Anonymous said…
FRUMP-LIT! (Please pardon the screaming...) I've always known there had to be a good reason why I just couldn't warm to Mariella Frostrup - that nasty, dismissive little phrase makes everything clear.

Linda, I too am cheering you - and having enjoyed two of your books enormously (A Lifetime Burning and House of Silence) - I'm now off to download Emotional Geology.
Linda Gillard said…
Thank you, Gilly. I still remember the little chuckle with which Frostrup uttered the deathless phrase "frump-lit". Well, she's now 49. "And thus the whirligig of time brings in his revenges."

Catherine, I for one would love to read The Physic Garden. It sounds just my sort of book. But what do I know? I'm 60 next year, so clearly on the scrapheap. I'll be celebrating my sad decline with my son who's taking me to see Bruce Springsteen live at Sunderland.
Now THAT sounds like a celebration!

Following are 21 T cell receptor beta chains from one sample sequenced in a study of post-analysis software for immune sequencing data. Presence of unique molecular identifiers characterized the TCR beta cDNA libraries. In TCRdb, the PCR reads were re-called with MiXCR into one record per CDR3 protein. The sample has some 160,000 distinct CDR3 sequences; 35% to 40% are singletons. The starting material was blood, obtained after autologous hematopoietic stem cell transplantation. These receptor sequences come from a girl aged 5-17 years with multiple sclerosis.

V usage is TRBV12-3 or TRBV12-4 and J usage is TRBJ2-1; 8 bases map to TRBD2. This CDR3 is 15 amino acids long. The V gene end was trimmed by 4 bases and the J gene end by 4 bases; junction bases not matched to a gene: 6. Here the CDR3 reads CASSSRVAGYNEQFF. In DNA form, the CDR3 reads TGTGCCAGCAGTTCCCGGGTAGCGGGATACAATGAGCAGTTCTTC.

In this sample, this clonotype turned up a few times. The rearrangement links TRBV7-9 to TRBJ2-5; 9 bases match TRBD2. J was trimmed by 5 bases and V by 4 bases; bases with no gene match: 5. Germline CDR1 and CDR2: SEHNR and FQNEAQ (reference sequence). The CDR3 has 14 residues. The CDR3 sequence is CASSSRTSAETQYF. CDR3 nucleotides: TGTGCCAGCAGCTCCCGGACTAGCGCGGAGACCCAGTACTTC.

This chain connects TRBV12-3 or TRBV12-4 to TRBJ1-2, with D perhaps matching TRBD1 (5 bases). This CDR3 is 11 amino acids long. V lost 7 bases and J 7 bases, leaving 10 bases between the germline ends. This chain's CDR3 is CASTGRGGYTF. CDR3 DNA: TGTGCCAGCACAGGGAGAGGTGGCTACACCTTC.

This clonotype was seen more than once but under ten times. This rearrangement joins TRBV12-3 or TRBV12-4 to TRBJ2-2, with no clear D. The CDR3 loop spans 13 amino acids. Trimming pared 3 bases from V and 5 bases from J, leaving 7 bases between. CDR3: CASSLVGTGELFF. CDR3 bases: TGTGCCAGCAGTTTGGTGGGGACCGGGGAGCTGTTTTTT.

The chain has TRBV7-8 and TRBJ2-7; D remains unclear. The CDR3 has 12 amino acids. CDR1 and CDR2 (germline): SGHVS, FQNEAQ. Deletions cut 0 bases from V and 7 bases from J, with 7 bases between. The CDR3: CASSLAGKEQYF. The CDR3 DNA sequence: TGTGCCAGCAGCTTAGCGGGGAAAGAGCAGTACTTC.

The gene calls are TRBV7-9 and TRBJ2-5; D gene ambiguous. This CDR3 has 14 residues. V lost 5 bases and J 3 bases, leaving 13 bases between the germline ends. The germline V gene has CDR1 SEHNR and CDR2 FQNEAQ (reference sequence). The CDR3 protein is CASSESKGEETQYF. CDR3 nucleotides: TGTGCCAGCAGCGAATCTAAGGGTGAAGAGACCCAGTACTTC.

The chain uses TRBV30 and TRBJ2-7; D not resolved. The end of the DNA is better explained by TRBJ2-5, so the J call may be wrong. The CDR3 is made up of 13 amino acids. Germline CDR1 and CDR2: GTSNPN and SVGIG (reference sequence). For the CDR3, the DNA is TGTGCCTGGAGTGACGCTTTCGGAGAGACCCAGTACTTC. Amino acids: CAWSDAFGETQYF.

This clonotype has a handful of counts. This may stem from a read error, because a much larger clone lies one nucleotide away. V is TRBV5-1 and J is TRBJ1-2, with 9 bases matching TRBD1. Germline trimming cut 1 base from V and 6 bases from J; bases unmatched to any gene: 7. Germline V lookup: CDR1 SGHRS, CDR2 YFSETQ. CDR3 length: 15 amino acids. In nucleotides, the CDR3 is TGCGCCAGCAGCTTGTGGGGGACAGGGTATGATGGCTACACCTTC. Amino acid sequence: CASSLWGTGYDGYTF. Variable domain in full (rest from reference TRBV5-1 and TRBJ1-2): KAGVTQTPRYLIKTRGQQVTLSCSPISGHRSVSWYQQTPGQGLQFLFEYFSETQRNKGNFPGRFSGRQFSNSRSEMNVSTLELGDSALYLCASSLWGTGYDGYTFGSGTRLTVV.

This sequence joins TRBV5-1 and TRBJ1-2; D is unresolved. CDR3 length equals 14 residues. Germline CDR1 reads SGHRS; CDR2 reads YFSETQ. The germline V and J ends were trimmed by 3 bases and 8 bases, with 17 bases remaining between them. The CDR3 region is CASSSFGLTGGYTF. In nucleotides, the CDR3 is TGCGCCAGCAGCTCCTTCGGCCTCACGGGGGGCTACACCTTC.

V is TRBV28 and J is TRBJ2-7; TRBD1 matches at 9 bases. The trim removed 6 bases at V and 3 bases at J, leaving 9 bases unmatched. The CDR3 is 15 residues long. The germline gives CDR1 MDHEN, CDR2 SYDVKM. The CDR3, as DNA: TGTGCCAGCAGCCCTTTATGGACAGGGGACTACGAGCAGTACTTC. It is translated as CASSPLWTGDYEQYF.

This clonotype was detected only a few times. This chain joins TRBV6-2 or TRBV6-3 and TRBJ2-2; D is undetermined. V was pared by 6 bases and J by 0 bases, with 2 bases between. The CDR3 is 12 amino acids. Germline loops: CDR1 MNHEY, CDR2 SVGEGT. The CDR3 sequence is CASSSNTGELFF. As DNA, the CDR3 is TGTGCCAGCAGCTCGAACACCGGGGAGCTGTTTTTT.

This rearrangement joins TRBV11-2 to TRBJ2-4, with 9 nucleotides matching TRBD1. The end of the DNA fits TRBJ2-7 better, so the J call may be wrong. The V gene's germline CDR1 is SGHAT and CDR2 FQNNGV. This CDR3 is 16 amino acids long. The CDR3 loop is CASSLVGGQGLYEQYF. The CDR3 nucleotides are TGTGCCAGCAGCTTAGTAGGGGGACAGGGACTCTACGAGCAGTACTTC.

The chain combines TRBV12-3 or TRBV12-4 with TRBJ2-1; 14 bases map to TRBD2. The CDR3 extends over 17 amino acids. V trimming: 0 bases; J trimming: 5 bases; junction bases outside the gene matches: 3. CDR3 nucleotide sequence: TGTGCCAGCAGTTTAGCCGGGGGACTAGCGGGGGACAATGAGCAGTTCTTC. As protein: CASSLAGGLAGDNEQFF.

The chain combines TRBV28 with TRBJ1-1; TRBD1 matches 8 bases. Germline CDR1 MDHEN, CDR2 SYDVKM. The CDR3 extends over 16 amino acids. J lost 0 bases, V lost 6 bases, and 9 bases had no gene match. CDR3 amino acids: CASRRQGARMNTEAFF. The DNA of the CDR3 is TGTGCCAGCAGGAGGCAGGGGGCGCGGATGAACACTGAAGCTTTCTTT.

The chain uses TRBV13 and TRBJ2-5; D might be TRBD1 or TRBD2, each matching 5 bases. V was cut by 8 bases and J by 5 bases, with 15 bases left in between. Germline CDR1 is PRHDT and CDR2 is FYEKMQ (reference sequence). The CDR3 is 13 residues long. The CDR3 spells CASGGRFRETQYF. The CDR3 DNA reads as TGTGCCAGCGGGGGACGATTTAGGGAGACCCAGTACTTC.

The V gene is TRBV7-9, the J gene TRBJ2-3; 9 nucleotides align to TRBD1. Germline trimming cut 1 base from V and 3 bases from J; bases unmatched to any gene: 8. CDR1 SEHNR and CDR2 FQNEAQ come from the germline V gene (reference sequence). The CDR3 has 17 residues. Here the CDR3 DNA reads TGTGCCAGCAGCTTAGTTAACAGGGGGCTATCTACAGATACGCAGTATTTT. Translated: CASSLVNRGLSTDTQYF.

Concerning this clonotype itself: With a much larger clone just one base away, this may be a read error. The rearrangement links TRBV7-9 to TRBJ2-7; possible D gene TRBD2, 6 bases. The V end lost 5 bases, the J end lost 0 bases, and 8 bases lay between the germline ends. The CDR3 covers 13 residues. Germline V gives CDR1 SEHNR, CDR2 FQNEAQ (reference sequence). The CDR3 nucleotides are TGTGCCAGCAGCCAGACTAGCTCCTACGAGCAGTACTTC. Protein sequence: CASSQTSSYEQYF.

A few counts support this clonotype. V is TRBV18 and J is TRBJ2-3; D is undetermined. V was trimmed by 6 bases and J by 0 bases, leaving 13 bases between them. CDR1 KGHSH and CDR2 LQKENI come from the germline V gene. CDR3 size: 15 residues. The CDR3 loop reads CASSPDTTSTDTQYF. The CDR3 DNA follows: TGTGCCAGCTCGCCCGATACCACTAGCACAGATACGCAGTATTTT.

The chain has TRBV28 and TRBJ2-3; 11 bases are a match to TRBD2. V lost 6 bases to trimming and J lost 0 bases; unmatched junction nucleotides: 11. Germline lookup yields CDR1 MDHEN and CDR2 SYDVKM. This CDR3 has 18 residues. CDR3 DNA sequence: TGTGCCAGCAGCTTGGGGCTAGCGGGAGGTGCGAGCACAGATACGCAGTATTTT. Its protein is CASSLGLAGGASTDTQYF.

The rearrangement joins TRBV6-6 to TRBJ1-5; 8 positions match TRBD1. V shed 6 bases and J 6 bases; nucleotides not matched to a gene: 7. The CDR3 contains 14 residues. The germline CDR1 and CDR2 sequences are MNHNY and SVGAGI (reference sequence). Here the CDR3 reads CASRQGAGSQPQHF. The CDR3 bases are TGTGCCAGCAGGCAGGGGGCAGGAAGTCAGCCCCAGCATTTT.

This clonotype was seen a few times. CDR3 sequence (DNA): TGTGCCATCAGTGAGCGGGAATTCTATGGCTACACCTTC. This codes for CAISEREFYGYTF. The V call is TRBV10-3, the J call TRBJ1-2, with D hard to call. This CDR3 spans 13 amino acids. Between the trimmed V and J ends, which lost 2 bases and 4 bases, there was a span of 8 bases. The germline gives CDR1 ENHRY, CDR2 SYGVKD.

Dan Holloway said…
Many congrats oin the MIA listing- it's a fantastic project
Susan Price said…
'Just about an old man'!!? Good God. And she was employed as a reader? That says it all.
I like to read about all ages, and I'm right with you, Linda. I love your books - intelligent, witty, just great reads.
Could it be that a lot of editors are younger than 50?
Rosalie Warren said…
I'm 56 and agree with everything you say.

When I sent 'Low Tide, Lunan Bay' to an appraisal service I was told that my 46 year old heroine should be at least 10 years younger. Reluctantly, I complied. Although the book found a publisher, I still regret my decision. In fact I'm not sure I succeeded anyway because one reviewer said she sounded more like 46 than 36!

'Emotional Geology' sounds wonderful and I'm going to read it soon.